CellulitisCellulitis is a skin infection that involves areas of tissue just below the skin's surface. It can affect any part of the body, but it's most common on exposed areas, such as the face, arms, or lower legs.https://kidshealth.org/ws/RadyChildrens/en/teens/cellulitis.html/11d03e5b-f1ac-42bc-95b9-8ed4436e5326
Eczema (Atopic Dermatitis)Eczema can be an itchy nuisance and cause scratching that makes the problem worse. Many kids who have eczema today will be over it by the time they're teens.https://kidshealth.org/ws/RadyChildrens/en/parents/eczema-atopic-dermatitis.html/085769a4-1f01-4f26-9de9-24cb82c71c30
First Aid: Poison Ivy/Oak/SumacMild rashes from poison ivy, oak, and sumac plants can be treated at home. But severe and widespread rashes require medical treatment.https://kidshealth.org/ws/RadyChildrens/en/parents/poison-ivy-sheet.html/598cc102-f892-4874-ba90-29b5d485e9d3
Germs: Bacteria, Viruses, Fungi, and ProtozoaGerms are the microscopic bacteria, viruses, fungi, and protozoa that can cause disease.https://kidshealth.org/ws/RadyChildrens/en/parents/germs.html/78b1159a-926b-4cce-aeaa-d5220def6a58
Hand Washing: Why It's So ImportantDid you know that the most important thing you can do to keep from getting sick is to wash your hands? If you don't wash your hands frequently, you can pick up germs from other sources and then infect yourself.https://kidshealth.org/ws/RadyChildrens/en/teens/handwashing.html/83630582-a0c6-4b77-97f9-6b26970fd4af
ImpetigoImpetigo is a strange-sounding word that might be new to you. It's an infection of the skin caused by bacteria. Read this article to learn more about it.https://kidshealth.org/ws/RadyChildrens/en/kids/impetigo.html/c9e55b07-8d2a-454a-8b47-67c4d016675e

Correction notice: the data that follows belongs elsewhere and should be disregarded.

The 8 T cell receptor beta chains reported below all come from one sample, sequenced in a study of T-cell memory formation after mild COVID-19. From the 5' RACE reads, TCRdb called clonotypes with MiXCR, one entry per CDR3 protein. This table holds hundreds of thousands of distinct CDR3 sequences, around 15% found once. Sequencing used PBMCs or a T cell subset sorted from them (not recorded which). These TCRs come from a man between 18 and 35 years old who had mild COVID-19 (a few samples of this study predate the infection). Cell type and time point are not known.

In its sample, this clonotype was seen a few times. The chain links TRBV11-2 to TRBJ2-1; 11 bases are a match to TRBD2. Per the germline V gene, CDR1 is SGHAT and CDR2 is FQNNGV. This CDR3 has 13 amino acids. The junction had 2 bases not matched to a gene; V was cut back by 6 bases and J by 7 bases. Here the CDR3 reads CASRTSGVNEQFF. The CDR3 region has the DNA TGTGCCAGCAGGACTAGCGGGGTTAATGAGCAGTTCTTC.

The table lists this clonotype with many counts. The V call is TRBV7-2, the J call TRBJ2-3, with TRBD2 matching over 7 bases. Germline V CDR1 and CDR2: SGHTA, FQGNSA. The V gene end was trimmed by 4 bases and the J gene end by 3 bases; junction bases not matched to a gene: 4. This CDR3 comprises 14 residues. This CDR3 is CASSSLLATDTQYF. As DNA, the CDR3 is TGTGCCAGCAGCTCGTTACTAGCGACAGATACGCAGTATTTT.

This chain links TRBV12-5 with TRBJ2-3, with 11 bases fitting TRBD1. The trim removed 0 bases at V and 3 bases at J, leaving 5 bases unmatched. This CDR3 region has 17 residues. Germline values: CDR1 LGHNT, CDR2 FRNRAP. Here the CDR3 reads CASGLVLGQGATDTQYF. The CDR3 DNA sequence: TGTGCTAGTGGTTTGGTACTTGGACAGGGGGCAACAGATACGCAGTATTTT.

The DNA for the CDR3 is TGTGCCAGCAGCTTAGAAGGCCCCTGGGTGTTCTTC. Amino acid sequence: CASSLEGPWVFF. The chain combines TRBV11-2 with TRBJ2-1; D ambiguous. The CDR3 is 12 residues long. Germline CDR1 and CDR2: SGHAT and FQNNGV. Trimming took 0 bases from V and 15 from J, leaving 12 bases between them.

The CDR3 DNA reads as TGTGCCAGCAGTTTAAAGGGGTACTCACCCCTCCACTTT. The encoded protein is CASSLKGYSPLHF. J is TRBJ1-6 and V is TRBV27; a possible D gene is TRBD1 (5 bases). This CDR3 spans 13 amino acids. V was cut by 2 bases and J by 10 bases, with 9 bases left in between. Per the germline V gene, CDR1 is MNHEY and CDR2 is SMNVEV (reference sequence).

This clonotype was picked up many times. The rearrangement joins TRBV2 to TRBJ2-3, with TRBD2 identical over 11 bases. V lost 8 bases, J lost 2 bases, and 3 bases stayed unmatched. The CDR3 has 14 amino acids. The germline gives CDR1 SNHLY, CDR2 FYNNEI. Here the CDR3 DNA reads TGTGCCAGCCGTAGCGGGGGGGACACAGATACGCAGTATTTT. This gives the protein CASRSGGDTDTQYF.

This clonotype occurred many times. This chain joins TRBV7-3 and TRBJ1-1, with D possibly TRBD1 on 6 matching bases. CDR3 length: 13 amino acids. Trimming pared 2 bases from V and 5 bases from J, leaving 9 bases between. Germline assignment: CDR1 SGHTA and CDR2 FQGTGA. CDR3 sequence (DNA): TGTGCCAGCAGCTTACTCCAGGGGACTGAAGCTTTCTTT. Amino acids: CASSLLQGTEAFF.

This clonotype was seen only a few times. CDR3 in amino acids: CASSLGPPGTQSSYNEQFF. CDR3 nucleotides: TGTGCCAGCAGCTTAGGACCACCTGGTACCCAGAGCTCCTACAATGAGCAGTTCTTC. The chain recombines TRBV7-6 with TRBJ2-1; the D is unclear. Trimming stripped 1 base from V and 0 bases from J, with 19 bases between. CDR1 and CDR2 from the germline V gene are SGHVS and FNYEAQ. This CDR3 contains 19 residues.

MRSAMRSA is a type of bacteria that the usual antibiotics can't tackle anymore. Simple precautions can help protect your kids from becoming infected.https://kidshealth.org/ws/RadyChildrens/en/parents/mrsa.html/45242956-043b-400a-8ac7-cce1891a9c43
RingwormRingworm isn't a worm at all - it's the name for a type of fungal skin infection. The good news is that ringworm is easy to treat.https://kidshealth.org/ws/RadyChildrens/en/teens/ringworm.html/3b8e50e5-000d-43f4-bffa-88f82d52b707
Skin, Hair, and NailsOur skin protects the network of tissues, muscles, bones, nerves, blood vessels, and everything else inside our bodies. Hair and nails are actually modified types of skin.https://kidshealth.org/ws/RadyChildrens/en/parents/skin-hair-nails.html/ff7f1929-9dfc-404b-91a9-b45e51633223
Staph InfectionsWhen skin is punctured or broken for any reason, staph bacteria can enter the wound and cause an infection. But good hygiene can prevent many staph infections. Learn more.https://kidshealth.org/ws/RadyChildrens/en/parents/staphylococcus.html/eb617e21-017c-44ab-bc1e-dfa5f4e8cd05
kh:age-allAgesOrAgeAgnostickh:clinicalDesignation-dermatologykh:genre-articlekh:primaryClinicalDesignation-generalPediatricsBacterial & Viral Infectionshttps://kidshealth.org/ws/RadyChildrens/en/parents/infections/bacterial-viral/401507d2-7822-44aa-8109-e54dc4c18e61Skin Infections & Rasheshttps://kidshealth.org/ws/RadyChildrens/en/parents/infections/skin/5aeb606d-89ae-4a7c-b37c-880aee453419https://kidshealth.org/EN/images/illustrations/ImpetigoPR-A-enIL.jpg